The The Collected Works of Billy the Kid: Left Handed Poems Assignment Test Object Thing(ness)
1. Read this (this thing 1 cm. below)
P. J. O’Rourke, the political satirist, reviews in this issue a new book about Starbucks. He told us, in an e-mail exchange, how he brews his own reviews: “I read something I’m reviewing the same way I read other things except more so. That is, I already keep a commonplace book (a file folder, really) for quotations, ideas, information, etc. If I’m going to write a review I mark the work for myself, but besides underlining what interests me I also underline what — as far as I can tell — interested the author. By the time I’m done I have an outline for the review. All I have to do is figure out a smart-aleck lead sentence and a wiseacre ending.”1
2. Then read the “How to write a Book Review” article on the very next page. Yes, it is a bit long but the information is really quite good.
3. Over the week go to www.salon.com or to http://www.nytimes.com/pages/books read at least five reviews and then divide them into good and bad reviews. Think about the specific qualities that define the better ones. The article from step two of this process will be helpful at this point. At the end of the day a good book review sees an interesting pattern or spins your understanding of the book in a new and delightful way…and importantly is enjoyable to read (as a writer you need to have fun savaging the book, exploring it, dwelling on it, falling in love with it, etc.). Finally remember that your job is to convince a reader of the book’s relative merit.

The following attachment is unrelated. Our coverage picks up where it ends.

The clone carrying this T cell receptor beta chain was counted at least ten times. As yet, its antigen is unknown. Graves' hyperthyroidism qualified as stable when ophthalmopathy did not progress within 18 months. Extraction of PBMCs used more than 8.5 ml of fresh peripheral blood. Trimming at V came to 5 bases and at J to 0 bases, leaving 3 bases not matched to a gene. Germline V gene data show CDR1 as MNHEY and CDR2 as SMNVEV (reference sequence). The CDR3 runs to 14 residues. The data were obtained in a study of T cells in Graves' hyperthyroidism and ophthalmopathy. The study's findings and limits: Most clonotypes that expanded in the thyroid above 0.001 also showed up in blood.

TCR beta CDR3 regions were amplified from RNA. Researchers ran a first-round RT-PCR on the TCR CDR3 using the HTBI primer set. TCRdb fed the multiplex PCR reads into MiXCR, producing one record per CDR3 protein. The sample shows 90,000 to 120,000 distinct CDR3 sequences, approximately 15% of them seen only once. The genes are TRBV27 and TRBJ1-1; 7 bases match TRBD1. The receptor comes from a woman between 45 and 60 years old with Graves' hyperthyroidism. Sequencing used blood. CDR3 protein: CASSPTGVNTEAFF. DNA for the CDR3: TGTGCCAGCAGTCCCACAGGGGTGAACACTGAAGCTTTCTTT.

4. Read this definition from the 17th century
Wit; a nimbleness of thought; a sense of fancy (imagination of a fantastic or whimsical nature); and originality in figures of speech
Then be witty
Then evoke the ghost of Orwell
Then write it
Then let it sit
Then edit it several times
6. Then hand it in the first week back from March Break
How to Write a Book Review
A book review is a description, critical analysis, and an evaluation on the quality, meaning, and significance of a book, not a retelling. It should focus on the book's purpose, content, and authority. A critical book review is not a book report or a summary. It is a reaction paper in which strengths and weaknesses of the material are analyzed. It should include a statement of what the author has tried to do, evaluates how well (in the opinion of the reviewer) the author has succeeded, and presents evidence to support this evaluation.
There is no right way to write a book review. Book reviews are highly personal and reflect the opinions of the reviewer. A review can be as short as 50-100 words, or as long as 1500 words, depending on the purpose of the review.
The following are standard procedures for writing book reviews; they are suggestions, not formulae that must be used. 1. Write a statement giving essential information about the book: title, author, first copyright date, type of book, general subject matter, special features (maps, color plates, etc.), price and ISBN.
2. State the author’s purpose in writing the book. Sometimes authors state their purpose in the preface or the first chapter. When they do not, you may arrive at an understanding of the book’s purpose by asking yourself these questions: a. Why did the author write on this subject rather than on some other subject? b. From what point of view is the work written?
c. Was the author trying to give information, to explain something technical, to convince the reader of a belief’s validity by dramatizing it in action? d. What is the general field or genre, and how does the book fit into it? (Use outside sources to familiarize yourself with the field, if necessary.) Knowledge of the genre means understanding the art form. and how it functions. e. Who is the intended audience?
f. What is the author's style? Is it formal or informal? Evaluate the quality of the writing style by...
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